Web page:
Place:Hatfield, Hampshire, Massachusetts, United States


Coordinates42.367°N 72.583°W
Located inHampshire, Massachusetts, United States     (1670 - )
Contained Places
Hill Cemetery
Main Street Cemetery ( 1670 - )
source: Getty Thesaurus of Geographic Names
source: Family History Library Catalog

the text in this section is copied from an article in Wikipedia

Hatfield is a town in Hampshire County, Massachusetts, United States. The population was 3,352 at the 2020 census. It is part of the Springfield, Massachusetts Metropolitan Statistical Area. The census-designated place of Hatfield consists of the town center and surrounding areas.


the text in this section is copied from an article in Wikipedia

Hatfield was founded in 1660 on land granted to General Daniel Dennison and Governor William Bradford. It was formally incorporated as a town in 1670 and has a board of selectmen and an annual town meeting.

One of the theories of Hatfield's incorporation in 1670 was that during that time it was a colony of Hadley and Hadley's church was located across the Connecticut River on what is now West Street in present-day Hadley. The citizens living in what is now Hatfield asked the officials if they could build the church on the west side of the river, so that they could go to church and not have to cross the river, which was hard to cross every week, especially during the winter season when the river would freeze. When the citizens asked main Hadley, Hadley said "No." Enraged, they held a vote on whether Hatfield would still remain territory of Hadley, or secede into its own town. The vote for seceding won. Many believed this was a good decision as during that time, travel was not easy, and it was very unusual for the already large Hadley, which had already claimed many of its surrounding towns, to have a spot on the west side of the river.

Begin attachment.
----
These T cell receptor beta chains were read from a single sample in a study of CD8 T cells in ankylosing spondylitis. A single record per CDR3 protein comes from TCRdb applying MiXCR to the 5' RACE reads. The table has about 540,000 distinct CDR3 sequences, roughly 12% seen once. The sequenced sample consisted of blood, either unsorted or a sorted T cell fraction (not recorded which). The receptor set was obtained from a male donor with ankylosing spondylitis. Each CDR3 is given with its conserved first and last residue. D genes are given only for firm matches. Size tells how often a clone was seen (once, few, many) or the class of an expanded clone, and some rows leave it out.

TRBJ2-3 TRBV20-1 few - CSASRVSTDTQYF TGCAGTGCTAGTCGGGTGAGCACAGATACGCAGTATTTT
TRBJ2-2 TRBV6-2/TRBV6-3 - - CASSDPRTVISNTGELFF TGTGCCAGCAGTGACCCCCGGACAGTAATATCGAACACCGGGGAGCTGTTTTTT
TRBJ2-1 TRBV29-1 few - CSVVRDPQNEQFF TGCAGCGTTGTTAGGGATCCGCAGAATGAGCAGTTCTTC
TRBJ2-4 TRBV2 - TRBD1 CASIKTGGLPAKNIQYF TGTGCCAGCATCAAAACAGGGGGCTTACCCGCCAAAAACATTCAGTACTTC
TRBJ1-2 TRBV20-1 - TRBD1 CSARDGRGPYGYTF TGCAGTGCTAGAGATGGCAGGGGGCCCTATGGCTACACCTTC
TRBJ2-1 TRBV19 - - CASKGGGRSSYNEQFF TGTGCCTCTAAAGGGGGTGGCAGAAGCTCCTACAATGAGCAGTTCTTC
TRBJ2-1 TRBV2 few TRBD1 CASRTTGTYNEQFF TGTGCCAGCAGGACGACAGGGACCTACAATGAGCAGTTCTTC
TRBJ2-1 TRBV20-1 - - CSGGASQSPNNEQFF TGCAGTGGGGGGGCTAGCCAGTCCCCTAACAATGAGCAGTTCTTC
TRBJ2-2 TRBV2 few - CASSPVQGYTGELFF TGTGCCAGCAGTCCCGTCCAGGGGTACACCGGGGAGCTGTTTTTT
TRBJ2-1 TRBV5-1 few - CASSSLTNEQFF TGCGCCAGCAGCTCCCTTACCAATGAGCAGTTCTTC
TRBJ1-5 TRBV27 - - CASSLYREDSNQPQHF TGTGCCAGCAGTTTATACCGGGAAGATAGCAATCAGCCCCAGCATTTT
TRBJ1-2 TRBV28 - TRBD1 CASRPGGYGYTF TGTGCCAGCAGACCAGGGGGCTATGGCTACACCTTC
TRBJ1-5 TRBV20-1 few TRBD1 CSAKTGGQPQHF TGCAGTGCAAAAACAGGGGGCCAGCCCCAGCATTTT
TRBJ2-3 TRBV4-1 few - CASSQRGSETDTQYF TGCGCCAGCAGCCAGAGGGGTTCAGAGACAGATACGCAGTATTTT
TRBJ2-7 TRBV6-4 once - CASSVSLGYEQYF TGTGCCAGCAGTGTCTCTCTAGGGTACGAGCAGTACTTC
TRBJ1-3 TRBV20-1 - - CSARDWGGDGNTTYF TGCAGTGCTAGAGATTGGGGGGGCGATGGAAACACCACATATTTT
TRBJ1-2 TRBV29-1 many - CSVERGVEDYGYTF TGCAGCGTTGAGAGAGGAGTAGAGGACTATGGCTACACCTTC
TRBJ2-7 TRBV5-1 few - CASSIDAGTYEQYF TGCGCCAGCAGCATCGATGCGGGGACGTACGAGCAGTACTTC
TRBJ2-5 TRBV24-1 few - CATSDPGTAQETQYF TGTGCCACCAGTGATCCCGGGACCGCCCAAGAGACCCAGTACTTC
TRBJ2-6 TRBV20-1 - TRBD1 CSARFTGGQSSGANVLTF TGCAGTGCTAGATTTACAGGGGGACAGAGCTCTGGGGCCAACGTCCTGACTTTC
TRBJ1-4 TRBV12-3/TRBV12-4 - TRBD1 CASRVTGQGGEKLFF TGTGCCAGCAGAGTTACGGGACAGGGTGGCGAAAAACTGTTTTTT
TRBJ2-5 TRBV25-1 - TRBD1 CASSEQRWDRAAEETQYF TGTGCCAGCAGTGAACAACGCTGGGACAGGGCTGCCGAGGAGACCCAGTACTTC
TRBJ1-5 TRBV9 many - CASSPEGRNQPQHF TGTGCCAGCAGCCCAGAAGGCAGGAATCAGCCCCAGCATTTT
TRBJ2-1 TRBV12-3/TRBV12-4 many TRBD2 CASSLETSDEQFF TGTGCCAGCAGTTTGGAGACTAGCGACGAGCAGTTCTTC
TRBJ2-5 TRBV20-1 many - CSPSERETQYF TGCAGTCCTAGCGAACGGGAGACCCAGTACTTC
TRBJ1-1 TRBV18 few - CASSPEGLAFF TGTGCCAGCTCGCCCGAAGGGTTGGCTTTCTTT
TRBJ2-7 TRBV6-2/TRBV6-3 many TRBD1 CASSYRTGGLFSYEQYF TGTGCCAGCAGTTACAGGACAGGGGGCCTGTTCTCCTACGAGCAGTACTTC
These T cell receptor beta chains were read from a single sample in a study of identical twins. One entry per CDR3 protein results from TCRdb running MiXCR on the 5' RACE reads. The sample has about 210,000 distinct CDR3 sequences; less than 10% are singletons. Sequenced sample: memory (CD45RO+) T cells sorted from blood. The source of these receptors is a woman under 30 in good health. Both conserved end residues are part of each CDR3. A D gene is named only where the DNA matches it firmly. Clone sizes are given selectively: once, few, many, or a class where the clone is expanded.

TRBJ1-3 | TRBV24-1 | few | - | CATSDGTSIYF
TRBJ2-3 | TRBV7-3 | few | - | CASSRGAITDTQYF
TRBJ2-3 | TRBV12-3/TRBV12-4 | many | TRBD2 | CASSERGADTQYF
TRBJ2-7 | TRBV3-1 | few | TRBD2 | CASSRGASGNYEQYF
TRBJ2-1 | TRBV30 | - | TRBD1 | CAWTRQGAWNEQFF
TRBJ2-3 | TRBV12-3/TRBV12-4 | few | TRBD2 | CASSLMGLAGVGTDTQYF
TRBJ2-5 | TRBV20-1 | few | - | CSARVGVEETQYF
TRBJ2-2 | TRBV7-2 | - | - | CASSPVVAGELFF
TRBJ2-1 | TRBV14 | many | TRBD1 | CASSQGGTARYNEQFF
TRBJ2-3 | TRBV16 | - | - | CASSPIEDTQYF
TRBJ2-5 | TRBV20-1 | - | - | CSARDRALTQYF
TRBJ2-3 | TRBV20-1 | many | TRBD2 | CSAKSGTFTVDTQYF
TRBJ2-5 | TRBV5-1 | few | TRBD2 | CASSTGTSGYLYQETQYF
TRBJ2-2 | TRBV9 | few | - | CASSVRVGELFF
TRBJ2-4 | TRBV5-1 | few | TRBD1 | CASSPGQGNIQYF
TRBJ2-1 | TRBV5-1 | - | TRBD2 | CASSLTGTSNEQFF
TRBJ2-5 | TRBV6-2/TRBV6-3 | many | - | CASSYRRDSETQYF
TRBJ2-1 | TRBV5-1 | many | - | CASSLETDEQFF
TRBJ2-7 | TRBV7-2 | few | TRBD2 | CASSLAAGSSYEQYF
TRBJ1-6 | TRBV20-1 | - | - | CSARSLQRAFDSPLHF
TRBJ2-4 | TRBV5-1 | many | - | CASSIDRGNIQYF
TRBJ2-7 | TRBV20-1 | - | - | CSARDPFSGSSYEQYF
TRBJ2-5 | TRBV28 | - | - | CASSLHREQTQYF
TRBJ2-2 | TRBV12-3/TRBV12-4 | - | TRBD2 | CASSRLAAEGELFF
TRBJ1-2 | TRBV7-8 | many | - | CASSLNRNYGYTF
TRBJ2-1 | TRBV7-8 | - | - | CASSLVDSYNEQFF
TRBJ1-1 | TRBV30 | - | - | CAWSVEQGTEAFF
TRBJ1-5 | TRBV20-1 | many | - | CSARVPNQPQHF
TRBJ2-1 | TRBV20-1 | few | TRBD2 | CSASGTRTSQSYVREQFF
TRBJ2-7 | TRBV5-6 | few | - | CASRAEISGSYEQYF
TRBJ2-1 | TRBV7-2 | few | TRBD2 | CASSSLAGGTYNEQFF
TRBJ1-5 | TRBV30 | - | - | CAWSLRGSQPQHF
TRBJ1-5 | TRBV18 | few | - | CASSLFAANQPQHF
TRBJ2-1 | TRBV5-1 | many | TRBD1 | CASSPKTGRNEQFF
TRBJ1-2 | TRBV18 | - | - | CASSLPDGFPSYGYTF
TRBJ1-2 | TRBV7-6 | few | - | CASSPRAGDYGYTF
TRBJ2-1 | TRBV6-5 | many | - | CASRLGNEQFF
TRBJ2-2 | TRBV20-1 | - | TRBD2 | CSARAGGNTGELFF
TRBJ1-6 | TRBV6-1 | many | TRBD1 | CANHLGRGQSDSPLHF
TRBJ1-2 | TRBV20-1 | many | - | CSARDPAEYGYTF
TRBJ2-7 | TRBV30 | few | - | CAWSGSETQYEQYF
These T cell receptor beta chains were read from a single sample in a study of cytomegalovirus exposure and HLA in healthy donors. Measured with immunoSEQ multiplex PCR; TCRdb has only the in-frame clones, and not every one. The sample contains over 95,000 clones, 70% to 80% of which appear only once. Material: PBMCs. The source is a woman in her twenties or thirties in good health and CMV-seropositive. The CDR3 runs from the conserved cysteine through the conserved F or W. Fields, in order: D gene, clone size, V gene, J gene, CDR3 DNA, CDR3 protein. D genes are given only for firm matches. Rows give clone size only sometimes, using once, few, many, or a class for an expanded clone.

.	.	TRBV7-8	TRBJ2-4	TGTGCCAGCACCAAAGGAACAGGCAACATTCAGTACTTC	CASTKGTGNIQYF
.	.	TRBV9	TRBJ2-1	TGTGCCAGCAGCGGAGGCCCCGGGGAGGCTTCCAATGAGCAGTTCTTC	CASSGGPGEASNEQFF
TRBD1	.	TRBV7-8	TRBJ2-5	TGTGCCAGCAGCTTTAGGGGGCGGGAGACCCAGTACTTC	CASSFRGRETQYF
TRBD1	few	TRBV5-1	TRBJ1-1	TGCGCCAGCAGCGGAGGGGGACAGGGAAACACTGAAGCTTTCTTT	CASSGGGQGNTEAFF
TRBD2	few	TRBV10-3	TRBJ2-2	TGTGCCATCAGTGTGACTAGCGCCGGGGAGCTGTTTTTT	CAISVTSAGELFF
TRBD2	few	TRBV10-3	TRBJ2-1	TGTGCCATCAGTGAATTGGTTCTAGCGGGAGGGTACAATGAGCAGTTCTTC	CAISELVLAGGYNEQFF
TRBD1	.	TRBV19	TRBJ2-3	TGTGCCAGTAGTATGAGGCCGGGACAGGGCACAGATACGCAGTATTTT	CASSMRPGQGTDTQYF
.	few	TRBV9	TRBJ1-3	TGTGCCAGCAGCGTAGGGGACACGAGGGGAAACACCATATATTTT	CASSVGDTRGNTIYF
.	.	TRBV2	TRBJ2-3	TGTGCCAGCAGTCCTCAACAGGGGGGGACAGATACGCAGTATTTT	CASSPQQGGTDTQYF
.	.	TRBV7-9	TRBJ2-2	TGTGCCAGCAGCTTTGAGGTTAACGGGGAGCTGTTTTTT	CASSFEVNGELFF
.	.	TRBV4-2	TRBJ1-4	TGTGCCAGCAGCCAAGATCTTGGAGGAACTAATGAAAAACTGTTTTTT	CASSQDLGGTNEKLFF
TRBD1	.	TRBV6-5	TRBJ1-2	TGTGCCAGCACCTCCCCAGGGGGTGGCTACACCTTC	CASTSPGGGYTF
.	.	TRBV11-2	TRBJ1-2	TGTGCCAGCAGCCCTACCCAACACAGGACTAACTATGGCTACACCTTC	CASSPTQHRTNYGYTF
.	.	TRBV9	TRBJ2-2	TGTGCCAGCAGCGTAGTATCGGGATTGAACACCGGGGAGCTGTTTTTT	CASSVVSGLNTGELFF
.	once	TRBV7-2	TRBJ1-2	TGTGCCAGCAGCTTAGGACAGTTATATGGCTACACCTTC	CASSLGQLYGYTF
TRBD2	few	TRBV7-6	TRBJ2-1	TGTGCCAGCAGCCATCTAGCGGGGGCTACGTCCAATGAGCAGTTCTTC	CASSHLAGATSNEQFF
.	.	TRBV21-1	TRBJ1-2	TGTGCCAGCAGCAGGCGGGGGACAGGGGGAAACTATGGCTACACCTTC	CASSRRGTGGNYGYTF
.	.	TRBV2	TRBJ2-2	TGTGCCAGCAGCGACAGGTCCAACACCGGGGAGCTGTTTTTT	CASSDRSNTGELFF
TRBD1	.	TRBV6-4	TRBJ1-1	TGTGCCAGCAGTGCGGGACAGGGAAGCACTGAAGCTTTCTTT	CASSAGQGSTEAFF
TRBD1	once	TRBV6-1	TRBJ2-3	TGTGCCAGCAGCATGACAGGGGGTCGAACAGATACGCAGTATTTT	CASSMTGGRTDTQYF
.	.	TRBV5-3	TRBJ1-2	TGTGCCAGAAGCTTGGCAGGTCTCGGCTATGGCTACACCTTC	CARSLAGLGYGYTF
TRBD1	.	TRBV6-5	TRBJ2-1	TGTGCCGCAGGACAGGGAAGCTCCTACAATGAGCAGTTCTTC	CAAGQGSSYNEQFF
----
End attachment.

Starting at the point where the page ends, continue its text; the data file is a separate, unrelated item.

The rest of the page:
As a center for agriculture, the region produced cattle, sheep, corn, and tobacco. At first their relations with the local Native Americans were very welcoming on both sides. On October 16, 1675, a substantial part of the town was destroyed in King Philip's War, and surviving settlers sought refuge in Springfield. On September 19, 1677, another raid occurred, killing thirteen and resulting in seventeen hostages being taken to Canada. After nine months, the surviving hostages were ransomed and returned to Hatfield.

During the American Revolution, Hatfield was an important source of supplies and men for the rebels. In 1786 the town was used as an assembly area for the discontented who became involved in Shays' Rebellion.

One family supplied many of Hatfield's physicians for generations. The Hastings family, descendants of English Puritan immigrant Thomas Hastings, was originally settled at Watertown, but within a generation members of the family had relocated to Hatfield, where they produced a succession of Hatfield physicians, including Dr. Thomas Hastings (1652–1712); Dr. Thomas Hastings (1679–1728); Dr. Waitstill Hastings (1714–1748); and Dr. John Hastings (1765–1845). The first Thomas Hastings, aside from serving as physician to Hatfield and surrounding communities, was also the town's first schoolteacher. He authored a contemporary account of the devastating 1704 Indian attack on nearby Deerfield.

Hatfield was the birthplace and hometown of Sophia Smith (1796–1870), the founder of both Smith Academy (the Hatfield public high school), and Smith College, the famous women's college in Northampton. Another notable resident was Rebecca Dickinson (1738–1812), a never-married gownmaker whose surviving diary, preserved in the collections of the Pocumtuck Valley Memorial Association in Deerfield, has served as the basis for scholarship in early American women's history.

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